9. In a wave-motor a tubular pile, the upperend of which constitutes a pump-cylinder, its bottom end being closed to form a cylinder-head and the top end provided with a detachable packing-ring and packing, in combination with a reci1i rocating plunger-piston, substantially as described.

10. In a wave-motor a tubular pile the upper end of which constitutes a pump-cylinder, its bottom end being closed to form a cylinder-head and the top end provided with a detachable packing-ring and packing, in combination with a reciprocating piston operatively connected by a cross-head to a pair of rods which in turn are secured to a float surrounding the pile, all of said parts acting substantially as described;

11. In a wave-motor a wharf structure consisting of a series of tubular piles secured together at their upper ends, said tubes constituting the cylinders of a series of pumps, the top ends being provided with removable packing-rin gs and packingadapted to receive reciprocating plunger pistons operatively connected with floats which surround the piles, substantially as and for the purpose described.

12. In a wave-motor a series of verticallyarranged pum pin g-cylinders secured together at their upper ends and to the bottom of the ocean and supporting the mechanism of a pumping plant, in combination with a series of floats having each an inclined outer face adapted to receive the force of incoming waves and an inclined top surface adapted to shed or dissipate any overflowing water, together with means for guiding it in its vertical movement, substantially as described.

13. In a wavemotor a vertical tubular pump-cylinder secured at its lower end in the ocean-bed and supporting pumping mechanism at its upper end, in combination with a float surrounding said pum pin g-eylinder, said float having an inclined outer face adapted to receive the force of incoming waves and an inclined top surface adapted to shed or dissipate any overflowing water, together with means for guiding said float in its vertical movement, substantially as described.

14. In a wave-motor system two or more tubular piles, which constitute cylinders of independent pumps, a wave motor or float for each pump, in combination with pipe c011- nections between said pumps and a compression-chamber, all of said parts acting substantially as and for the purpose described.

15. In a wave-motor system two or more i11- dependent floats operat-ivel y connected to force-pumps, said pumps being in turn connected to a pressure tank or tanks, in combination with a supplemental air-tank having circulating-pipes operatively connected with air-chambers and a compression-chamber and means for supplying air underpressure, substantially as described.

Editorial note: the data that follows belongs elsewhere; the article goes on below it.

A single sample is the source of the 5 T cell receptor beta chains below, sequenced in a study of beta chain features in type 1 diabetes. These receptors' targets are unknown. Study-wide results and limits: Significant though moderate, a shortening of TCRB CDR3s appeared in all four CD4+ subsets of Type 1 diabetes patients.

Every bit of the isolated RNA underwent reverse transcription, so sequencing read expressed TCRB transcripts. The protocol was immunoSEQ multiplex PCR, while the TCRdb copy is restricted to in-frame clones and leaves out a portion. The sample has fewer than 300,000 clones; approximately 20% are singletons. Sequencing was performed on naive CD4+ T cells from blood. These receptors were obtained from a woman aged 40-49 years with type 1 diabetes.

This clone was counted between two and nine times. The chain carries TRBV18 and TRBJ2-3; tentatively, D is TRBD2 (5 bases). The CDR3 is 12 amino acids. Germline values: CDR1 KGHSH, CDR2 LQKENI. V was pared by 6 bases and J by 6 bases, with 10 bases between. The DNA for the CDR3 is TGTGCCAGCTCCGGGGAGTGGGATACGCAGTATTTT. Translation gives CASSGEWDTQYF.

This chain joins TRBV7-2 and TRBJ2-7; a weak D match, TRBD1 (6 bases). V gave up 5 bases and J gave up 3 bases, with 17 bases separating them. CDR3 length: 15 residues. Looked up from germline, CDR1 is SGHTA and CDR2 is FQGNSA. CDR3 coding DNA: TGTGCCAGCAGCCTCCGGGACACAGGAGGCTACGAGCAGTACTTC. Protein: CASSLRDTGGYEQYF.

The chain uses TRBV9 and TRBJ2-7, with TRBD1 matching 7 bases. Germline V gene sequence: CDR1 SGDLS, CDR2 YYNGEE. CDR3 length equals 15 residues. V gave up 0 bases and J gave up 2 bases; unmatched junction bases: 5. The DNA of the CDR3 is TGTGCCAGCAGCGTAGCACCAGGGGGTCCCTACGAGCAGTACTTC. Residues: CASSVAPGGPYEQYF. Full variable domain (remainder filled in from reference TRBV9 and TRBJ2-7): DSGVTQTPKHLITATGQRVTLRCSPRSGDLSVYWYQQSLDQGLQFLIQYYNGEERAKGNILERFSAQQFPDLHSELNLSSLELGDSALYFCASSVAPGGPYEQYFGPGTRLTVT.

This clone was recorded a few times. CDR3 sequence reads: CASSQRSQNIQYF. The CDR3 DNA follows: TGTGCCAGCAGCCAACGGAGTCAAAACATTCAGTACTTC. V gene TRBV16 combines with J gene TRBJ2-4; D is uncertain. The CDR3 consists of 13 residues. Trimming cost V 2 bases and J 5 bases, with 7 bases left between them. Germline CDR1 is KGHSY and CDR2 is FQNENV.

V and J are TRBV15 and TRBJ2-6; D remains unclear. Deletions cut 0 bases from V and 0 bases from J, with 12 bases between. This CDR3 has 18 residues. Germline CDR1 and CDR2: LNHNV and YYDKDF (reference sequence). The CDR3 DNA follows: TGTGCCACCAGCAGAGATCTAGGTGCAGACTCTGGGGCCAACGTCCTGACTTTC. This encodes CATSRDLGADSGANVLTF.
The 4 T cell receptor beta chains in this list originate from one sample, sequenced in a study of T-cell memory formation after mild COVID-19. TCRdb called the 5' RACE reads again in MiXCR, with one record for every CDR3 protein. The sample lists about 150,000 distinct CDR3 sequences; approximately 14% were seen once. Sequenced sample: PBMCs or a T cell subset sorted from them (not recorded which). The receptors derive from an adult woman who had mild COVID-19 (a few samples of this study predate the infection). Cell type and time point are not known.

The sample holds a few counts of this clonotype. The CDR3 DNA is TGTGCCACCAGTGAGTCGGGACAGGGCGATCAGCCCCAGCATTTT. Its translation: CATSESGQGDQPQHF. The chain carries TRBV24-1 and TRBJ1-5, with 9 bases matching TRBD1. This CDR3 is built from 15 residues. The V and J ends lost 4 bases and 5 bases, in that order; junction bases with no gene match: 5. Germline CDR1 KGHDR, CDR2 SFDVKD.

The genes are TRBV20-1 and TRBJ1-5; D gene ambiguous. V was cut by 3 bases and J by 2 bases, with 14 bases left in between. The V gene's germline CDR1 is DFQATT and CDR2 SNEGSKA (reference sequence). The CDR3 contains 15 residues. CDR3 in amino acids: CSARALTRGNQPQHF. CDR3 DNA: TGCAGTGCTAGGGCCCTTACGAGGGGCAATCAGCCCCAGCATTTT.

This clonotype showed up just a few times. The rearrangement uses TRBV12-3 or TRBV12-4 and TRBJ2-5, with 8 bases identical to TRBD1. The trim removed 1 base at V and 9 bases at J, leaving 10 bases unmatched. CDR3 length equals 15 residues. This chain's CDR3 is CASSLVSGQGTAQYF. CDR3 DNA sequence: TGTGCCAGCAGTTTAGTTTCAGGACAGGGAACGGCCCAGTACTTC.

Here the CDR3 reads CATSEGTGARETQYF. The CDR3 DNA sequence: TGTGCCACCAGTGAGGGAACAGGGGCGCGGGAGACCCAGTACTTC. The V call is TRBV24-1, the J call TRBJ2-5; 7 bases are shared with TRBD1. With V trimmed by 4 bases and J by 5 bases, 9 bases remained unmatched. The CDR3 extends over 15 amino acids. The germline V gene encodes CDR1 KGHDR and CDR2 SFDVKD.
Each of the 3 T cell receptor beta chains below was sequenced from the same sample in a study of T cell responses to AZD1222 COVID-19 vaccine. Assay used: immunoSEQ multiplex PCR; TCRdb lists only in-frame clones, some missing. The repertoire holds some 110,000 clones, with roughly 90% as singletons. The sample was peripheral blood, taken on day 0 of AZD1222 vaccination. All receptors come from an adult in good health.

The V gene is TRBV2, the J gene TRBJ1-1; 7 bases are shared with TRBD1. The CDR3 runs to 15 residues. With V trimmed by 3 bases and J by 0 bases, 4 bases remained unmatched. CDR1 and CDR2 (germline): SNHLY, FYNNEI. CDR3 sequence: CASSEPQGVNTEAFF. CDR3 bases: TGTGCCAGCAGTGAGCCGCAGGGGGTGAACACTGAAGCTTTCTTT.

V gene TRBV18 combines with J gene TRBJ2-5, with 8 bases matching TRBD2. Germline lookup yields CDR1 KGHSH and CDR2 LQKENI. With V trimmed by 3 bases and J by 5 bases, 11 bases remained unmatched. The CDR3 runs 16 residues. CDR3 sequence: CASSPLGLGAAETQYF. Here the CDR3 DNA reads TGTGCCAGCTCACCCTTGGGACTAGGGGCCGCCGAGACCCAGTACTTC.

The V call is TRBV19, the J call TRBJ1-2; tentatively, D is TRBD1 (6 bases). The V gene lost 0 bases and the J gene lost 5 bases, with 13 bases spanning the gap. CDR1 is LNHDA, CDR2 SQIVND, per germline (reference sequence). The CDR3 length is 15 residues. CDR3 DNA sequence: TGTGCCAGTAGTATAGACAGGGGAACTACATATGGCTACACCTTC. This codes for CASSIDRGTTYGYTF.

16. In a wave-motor a tubular pile the upper end of which constitutes a pump-cylinder, the bottom end thereof being closed to form a cylinder-head and the top end provided with a detachable packing-rim g, in combination with a plunger-piston operatively connected with a float which surrounds the tubular pile and is provided with guidewheels adapted to guide the float in its vertical movement upon rails secured to the pile, all of said parts acting substantially as described.

17. In a wave-motor a tubular pile the upper end of which constitutes a pump-cylinder and is provided with a detachable packingring having packing therefor, in combination with a plunger-piston adapted to reciprocate through said packing-ring, said piston being operatively connected to a float which surrounds the tubular pile and is provided with guide-rollers having means for adjustin g said rollers relative to their supports upon the pile, substantially as described.

In testimony whereof I have hereunto subscribed my name this 1st day of May, 1897.

, PARVIN \VRIGIIT.

Vitnesses:

SHIRLEY O. \VARD, ST. GEORGE 'l. O. BRYAN.

Referenced by
Citing PatentFiling datePublication dateApplicantTitle
US2848189 *Apr 22, 1955Aug 19, 1958John A CaloiaApparatus for producing power from water waves
US3047207 *Apr 28, 1960Jul 31, 1962Baldwin Winton BWave and tide motor
US4211078 *Feb 22, 1979Jul 8, 1980Bass Robert FDynamic power source
US4698969 *Sep 11, 1985Oct 13, 1987Wave Power Industries, Ltd.Wave power converter
US20030229608 *Jun 6, 2002Dec 11, 2003Microsoft CorporationProviding contextually sensitive tools and help content in computer-generated documents
US20090165454 *Dec 31, 2007Jul 2, 2009Weinberg ReuvenSystem and method for producing electrical power from waves
US20110057448 *Mar 10, 2011Joseph PageWave energy converters
WO1998050696A1 *Mar 12, 1998Nov 12, 1998Shmuel OvadiaSystem for conversion of wave energy
Classifications
Cooperative ClassificationF15B1/02